May 16, 2009

Gitmo prisoner abuse under Obama

"Little-Known Military Thug Squad Still Brutalizing Prisoners at Gitmo Under Obama," by Jeremy Scahill, AlterNet, May 15, 2009. "The 'Black Shirts' of Guantanamo routinely terrorize prisoners, breaking bones, gouging eyes, squeezing testicles, and 'dousing' them with chemicals. . . ."

Inquirer editorial re torture

Editorial: "Descent into torture," Philadelphia Inquirer, 05/15/2009: "Just as harsh U.S. interrogation techniques were being discredited at a Senate hearing this week, the reported suicide of a former CIA detainee in Libya recalled one of the most spectacular and far-reaching failures of torture-like tactics. . . ."

"'Impolite' questions for Gen. Myers"

by Ray McGovern,, May 13, 2009:

. . . While researching his book [The Torture Team], [Philippe] Sands, a very astute observer, emerged from a three-hour session with Myers convinced that Myers did not understand the implications of what was being done and was “confused” about the decisions that were taken.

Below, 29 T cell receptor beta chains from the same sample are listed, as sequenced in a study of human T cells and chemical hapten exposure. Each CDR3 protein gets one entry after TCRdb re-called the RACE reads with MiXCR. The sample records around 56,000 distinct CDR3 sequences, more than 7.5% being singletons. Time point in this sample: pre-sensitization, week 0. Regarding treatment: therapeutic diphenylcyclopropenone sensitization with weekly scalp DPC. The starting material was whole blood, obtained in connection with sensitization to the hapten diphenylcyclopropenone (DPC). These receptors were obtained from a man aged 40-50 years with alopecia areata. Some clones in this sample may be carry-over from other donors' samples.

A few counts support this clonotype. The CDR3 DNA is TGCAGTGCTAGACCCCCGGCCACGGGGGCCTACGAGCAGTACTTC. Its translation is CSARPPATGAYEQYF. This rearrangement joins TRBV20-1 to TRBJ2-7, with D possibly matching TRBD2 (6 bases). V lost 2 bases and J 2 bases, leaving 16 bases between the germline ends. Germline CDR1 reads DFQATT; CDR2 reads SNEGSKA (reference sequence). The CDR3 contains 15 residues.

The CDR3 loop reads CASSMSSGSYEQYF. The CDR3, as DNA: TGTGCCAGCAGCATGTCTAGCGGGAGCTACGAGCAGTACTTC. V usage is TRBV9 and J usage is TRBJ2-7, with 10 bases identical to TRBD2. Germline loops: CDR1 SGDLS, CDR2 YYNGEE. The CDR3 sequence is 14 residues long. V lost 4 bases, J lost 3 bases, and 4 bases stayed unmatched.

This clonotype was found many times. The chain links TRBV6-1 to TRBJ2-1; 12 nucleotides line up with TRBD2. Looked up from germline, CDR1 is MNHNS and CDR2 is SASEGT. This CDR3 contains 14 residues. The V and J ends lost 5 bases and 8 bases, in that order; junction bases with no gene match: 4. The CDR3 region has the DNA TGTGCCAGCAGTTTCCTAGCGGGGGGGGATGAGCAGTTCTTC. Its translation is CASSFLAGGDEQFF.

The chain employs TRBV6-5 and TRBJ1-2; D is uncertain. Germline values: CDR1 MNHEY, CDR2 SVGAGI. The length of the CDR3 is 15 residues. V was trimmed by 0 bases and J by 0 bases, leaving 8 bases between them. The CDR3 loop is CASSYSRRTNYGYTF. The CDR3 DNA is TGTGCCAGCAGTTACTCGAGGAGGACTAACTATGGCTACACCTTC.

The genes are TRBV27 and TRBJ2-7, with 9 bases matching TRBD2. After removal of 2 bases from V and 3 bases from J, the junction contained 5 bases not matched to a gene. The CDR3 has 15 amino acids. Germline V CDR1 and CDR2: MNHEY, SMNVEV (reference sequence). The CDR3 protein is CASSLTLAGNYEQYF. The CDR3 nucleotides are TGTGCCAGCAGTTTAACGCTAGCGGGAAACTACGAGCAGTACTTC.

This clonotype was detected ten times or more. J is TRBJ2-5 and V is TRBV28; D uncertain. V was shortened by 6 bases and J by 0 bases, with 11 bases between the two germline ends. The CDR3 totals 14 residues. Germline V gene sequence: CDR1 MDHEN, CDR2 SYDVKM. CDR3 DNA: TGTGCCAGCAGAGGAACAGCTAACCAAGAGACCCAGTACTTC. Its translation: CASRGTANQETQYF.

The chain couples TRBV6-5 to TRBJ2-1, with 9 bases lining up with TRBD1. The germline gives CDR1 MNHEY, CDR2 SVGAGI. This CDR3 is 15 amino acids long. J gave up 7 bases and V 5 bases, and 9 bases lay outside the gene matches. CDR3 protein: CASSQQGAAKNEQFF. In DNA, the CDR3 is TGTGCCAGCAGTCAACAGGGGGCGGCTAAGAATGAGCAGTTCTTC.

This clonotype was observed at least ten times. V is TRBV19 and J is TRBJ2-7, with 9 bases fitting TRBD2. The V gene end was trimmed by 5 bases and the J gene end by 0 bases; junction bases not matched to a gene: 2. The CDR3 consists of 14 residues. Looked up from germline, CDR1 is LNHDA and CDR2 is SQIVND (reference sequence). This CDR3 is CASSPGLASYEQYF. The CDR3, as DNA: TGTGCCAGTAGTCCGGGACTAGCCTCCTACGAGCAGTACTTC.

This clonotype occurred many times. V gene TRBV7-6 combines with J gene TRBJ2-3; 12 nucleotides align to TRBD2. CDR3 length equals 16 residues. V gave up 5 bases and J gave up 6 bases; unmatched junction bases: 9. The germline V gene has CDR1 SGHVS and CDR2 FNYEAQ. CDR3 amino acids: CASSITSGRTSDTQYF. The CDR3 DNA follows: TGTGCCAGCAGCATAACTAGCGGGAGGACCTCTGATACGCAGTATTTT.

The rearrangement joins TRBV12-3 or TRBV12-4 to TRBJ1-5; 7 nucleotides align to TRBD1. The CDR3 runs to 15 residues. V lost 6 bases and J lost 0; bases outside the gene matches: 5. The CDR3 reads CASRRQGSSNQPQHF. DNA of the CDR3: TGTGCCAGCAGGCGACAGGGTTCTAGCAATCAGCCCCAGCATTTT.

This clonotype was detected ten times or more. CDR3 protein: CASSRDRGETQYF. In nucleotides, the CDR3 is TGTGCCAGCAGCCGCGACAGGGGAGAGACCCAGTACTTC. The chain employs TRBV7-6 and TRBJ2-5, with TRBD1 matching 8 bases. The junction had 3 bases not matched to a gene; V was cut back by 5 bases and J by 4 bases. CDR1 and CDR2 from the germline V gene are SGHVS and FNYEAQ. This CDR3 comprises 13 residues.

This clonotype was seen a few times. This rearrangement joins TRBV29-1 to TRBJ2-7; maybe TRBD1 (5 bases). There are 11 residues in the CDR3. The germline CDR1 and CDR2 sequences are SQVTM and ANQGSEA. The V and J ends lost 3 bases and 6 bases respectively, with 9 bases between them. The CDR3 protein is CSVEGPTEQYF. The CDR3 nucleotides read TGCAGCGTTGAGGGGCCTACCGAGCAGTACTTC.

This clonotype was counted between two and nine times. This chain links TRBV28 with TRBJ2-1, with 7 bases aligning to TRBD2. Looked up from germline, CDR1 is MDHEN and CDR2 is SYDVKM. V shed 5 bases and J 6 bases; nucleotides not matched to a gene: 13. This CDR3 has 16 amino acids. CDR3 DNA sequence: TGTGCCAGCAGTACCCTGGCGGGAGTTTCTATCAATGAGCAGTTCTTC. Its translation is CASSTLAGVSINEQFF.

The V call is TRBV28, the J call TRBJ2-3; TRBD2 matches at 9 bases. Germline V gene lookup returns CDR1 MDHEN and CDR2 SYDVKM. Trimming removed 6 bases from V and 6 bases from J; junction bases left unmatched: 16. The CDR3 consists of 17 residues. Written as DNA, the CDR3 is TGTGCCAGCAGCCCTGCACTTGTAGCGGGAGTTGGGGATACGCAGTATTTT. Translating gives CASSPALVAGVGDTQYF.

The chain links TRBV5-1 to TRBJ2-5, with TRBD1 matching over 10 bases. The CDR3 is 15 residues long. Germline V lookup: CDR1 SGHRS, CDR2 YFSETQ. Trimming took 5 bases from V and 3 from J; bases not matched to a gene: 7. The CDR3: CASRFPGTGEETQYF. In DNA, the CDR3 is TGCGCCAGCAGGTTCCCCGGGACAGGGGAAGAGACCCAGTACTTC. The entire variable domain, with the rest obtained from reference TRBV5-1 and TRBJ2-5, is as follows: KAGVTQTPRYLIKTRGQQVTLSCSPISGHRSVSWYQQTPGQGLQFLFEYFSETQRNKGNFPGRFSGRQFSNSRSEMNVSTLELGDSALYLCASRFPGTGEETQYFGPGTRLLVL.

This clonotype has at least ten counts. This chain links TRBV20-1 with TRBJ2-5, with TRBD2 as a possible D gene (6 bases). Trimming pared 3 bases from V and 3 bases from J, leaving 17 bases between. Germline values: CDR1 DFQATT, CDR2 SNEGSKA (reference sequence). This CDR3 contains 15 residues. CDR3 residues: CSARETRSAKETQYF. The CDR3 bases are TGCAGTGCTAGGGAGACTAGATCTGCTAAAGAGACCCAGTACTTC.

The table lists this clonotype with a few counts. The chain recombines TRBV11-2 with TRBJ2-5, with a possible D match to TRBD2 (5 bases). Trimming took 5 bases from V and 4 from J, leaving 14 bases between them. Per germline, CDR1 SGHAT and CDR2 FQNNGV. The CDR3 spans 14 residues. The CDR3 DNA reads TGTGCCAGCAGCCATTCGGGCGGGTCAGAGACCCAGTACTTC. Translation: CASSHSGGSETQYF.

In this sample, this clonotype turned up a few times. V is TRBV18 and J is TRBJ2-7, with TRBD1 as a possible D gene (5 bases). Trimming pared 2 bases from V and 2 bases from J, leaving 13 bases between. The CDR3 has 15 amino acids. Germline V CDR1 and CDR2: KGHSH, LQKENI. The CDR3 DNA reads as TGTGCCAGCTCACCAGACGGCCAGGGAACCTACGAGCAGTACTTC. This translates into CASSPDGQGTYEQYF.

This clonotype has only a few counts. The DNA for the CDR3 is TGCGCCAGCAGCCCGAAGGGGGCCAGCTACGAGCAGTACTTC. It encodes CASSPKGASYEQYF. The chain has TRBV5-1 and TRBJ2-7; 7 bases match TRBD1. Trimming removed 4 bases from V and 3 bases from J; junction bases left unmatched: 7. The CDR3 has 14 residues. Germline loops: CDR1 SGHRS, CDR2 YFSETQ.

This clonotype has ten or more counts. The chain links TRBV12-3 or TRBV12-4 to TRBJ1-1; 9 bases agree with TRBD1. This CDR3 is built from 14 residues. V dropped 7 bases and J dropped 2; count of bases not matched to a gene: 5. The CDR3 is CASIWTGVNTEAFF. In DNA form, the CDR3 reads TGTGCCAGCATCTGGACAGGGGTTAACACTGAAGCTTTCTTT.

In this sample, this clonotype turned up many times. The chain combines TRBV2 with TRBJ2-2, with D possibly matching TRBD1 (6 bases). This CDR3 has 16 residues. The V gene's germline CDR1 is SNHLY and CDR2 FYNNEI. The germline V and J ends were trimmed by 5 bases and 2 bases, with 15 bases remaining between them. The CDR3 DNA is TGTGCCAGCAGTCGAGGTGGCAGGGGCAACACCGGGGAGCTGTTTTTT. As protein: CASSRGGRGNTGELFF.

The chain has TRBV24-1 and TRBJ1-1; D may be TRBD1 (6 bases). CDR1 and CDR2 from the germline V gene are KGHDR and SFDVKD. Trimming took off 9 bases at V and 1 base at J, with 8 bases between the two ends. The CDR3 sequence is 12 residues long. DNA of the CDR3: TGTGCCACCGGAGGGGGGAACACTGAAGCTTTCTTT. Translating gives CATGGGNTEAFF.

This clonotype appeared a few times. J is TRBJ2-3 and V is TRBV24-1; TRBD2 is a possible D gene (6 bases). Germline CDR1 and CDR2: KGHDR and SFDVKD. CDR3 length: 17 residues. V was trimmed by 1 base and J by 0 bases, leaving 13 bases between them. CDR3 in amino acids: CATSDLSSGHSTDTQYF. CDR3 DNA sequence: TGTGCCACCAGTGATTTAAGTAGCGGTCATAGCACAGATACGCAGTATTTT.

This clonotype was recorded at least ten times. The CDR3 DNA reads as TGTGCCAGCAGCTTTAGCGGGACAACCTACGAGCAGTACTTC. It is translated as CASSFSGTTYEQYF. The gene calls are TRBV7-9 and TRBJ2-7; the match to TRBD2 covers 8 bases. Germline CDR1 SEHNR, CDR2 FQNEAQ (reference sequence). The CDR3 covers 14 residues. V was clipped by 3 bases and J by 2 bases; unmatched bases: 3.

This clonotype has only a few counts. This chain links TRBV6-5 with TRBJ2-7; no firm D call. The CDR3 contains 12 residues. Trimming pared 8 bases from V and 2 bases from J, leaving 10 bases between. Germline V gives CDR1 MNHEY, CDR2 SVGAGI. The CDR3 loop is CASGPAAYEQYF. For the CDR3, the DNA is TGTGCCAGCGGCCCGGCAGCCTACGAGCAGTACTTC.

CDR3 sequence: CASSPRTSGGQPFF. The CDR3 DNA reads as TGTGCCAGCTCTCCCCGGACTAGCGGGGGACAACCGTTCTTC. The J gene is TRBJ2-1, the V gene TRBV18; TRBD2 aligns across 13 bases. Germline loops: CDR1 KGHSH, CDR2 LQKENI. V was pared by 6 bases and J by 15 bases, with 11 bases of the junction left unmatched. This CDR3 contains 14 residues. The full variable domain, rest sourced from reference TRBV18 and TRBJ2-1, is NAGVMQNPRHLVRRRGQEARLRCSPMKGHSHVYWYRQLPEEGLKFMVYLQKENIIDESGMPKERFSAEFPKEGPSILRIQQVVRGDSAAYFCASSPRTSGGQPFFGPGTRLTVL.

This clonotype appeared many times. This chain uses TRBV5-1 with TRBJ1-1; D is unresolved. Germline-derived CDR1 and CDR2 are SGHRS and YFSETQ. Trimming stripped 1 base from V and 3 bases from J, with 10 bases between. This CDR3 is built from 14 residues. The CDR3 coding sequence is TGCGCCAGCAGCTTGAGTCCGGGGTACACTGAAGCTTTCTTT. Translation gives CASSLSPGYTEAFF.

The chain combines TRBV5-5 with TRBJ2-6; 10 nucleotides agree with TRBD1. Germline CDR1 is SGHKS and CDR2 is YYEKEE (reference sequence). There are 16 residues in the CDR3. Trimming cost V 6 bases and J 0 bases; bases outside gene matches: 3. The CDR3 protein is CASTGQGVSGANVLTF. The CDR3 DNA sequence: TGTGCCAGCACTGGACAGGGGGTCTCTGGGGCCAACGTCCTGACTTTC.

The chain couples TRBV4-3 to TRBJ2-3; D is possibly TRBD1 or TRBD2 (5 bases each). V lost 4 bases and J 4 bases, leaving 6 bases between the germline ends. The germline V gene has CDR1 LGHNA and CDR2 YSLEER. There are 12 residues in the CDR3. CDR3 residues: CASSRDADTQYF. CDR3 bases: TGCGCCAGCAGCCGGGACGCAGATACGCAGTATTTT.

Sands writes that when he described the interrogation techniques introduced and stressed that they were not in the manual but rather breached U.S. military guidelines, Myers became increasingly hesitant and troubled.

Author Sands came to the conclusion that Myers was “hoodwinked;” that “Haynes and Rumsfeld had been able to run rings around him.”

There is no doubt something to that. And the apparent absence of Myers from the infamous torture boutiques in the White House Situation Room, aimed at discerning which particular techniques might be most appropriate for which “high-value” detainees, tends to support an out-of-the-loop defense for Myers.

I imagine it should not be all that surprising, given the way general officers are promoted these days, that a vacuous mind like Myers’s could rise to the very pinnacle of our entire military establishment. Certainly, nothing Myers said or did Tuesday evening would contradict Sands’s assessment regarding naïveté.

My best guess is that it is a combination of dullness, cowardice and careerism that accounts for Myers’ behavior — then and now. And, with those attributes well in place, falling in with bad companions as Richard Myers did, can really do you in.

Myers still writes that he found Rumsfeld to be “an insightful and incisive leader;” the general seems to have been putty in Rumsfeld’s hands — one reason he was promoted, no doubt. . . .